Construction of a new nuclear reactor in Flamanville, France, is already six years behind schedule. Image: schoella via Wikimedia Commons
LONDON, 21 March, 2016 – The deeply troubled European nuclear industry, dominated by the huge French state-owned company EDF, home is now surviving only because of massive public subsidies from the French, British and Chinese governments.
The depth of the financial problems that EDF is facing was underlined last week by the resignation of its finance director, Thomas Piquemal.
He believes that building the world’s most expensive nuclear power plant – at Hinkley Point in southwest England – could threaten the viability of the group, whose finances are already stretched to breaking point, and so he decided he would leave.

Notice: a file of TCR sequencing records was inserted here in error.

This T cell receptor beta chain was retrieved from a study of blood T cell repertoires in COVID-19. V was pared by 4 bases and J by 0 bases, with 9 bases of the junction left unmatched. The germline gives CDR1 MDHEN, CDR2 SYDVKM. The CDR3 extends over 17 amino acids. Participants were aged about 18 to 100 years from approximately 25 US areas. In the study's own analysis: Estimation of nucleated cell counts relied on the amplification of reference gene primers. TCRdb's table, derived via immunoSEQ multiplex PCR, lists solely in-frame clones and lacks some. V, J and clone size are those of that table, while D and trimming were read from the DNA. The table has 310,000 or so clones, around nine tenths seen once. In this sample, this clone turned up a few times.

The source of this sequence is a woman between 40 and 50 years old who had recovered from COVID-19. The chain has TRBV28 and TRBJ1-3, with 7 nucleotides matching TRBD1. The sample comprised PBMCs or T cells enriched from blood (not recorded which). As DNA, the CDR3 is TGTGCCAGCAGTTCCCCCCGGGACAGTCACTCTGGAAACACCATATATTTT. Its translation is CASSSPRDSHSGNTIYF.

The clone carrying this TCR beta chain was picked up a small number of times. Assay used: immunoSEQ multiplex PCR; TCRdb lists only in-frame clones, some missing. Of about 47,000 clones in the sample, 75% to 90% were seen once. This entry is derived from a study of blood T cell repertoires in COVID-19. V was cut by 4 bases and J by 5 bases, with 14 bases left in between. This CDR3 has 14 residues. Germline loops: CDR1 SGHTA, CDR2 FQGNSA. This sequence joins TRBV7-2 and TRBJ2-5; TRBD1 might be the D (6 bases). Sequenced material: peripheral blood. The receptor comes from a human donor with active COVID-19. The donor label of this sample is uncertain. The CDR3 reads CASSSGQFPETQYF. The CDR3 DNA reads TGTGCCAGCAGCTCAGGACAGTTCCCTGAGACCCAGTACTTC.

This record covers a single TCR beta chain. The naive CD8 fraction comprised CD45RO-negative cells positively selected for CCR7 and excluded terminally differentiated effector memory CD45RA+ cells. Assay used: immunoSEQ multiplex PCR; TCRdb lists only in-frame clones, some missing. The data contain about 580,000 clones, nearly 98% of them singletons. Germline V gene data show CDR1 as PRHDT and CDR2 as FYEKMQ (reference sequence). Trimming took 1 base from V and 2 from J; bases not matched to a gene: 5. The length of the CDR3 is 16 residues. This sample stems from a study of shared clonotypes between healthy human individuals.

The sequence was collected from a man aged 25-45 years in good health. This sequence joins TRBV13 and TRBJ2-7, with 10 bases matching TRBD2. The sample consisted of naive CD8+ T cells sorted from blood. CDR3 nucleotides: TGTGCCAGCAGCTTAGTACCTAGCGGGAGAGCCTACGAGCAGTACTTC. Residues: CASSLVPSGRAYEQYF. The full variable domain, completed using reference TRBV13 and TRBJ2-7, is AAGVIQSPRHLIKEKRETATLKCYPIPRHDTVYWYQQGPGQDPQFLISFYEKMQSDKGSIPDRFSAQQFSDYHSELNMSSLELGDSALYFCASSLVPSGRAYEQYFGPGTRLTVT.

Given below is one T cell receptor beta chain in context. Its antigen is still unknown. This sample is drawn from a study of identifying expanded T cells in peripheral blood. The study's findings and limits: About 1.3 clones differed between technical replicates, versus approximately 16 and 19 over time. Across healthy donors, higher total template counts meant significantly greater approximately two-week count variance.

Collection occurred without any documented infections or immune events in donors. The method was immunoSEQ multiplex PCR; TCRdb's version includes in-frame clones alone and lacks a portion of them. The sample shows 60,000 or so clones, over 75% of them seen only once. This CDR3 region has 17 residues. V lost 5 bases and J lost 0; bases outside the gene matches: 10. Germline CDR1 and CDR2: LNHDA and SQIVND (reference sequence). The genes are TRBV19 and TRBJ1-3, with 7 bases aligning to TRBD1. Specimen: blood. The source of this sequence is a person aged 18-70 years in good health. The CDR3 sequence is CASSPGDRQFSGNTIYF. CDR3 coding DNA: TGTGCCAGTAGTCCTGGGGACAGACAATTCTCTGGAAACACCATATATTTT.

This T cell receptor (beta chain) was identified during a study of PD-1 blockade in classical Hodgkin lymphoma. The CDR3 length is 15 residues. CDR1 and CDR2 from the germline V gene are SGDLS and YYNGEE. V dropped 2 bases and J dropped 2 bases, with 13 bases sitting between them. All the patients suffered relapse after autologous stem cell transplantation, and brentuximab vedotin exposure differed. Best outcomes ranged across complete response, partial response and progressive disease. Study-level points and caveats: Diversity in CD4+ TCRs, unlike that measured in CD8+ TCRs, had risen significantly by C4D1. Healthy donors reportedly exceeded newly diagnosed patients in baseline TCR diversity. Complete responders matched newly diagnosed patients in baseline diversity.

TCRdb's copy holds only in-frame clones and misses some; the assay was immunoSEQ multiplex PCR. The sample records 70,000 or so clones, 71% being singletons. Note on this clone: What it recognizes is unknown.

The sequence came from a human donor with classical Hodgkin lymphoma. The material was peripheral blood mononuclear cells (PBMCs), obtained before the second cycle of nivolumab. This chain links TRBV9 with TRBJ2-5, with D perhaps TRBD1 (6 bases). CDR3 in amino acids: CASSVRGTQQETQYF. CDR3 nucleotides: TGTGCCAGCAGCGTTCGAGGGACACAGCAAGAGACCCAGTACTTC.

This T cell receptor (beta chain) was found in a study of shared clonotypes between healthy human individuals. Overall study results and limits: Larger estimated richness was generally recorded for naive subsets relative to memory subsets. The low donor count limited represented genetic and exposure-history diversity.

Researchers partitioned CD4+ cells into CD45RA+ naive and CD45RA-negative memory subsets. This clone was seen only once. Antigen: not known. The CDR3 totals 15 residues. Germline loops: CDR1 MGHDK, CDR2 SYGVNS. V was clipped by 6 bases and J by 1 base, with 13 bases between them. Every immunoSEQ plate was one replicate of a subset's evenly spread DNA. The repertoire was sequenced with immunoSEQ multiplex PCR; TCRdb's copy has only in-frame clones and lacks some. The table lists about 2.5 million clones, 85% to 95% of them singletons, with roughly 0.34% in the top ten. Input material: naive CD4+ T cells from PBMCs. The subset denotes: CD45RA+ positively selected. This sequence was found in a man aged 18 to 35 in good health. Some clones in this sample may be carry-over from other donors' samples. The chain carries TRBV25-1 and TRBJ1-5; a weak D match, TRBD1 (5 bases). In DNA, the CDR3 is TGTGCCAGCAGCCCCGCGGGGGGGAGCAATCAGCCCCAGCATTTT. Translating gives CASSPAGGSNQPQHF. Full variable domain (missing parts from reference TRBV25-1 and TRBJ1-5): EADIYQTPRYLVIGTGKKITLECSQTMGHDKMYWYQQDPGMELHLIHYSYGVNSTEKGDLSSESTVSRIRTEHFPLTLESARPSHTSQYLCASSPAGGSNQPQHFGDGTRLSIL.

Within days, both the UK prime minister, David Cameron, and the French president, François Hollande, pledged to support the building of the £18 billion plant, despite the fact that the economies of the project look disastrous.
They did so in response to a letter from EDF chief executive Jean-Bernard Levy, which said the project could not go ahead without a massive injection of new capital by the French government.
Immediately, Emmanuel Macron, the French economy minister, made it clear that EDF would be bailed out. He dismissed concerns in both countries about the high cost of the project and signalled the French government’s willingness to prop up EDF to enable it to complete the job, whatever it took.
“If we need to recapitalise, we will do it,” he said. “If we need to renounce dividend payments again, we will do it.”
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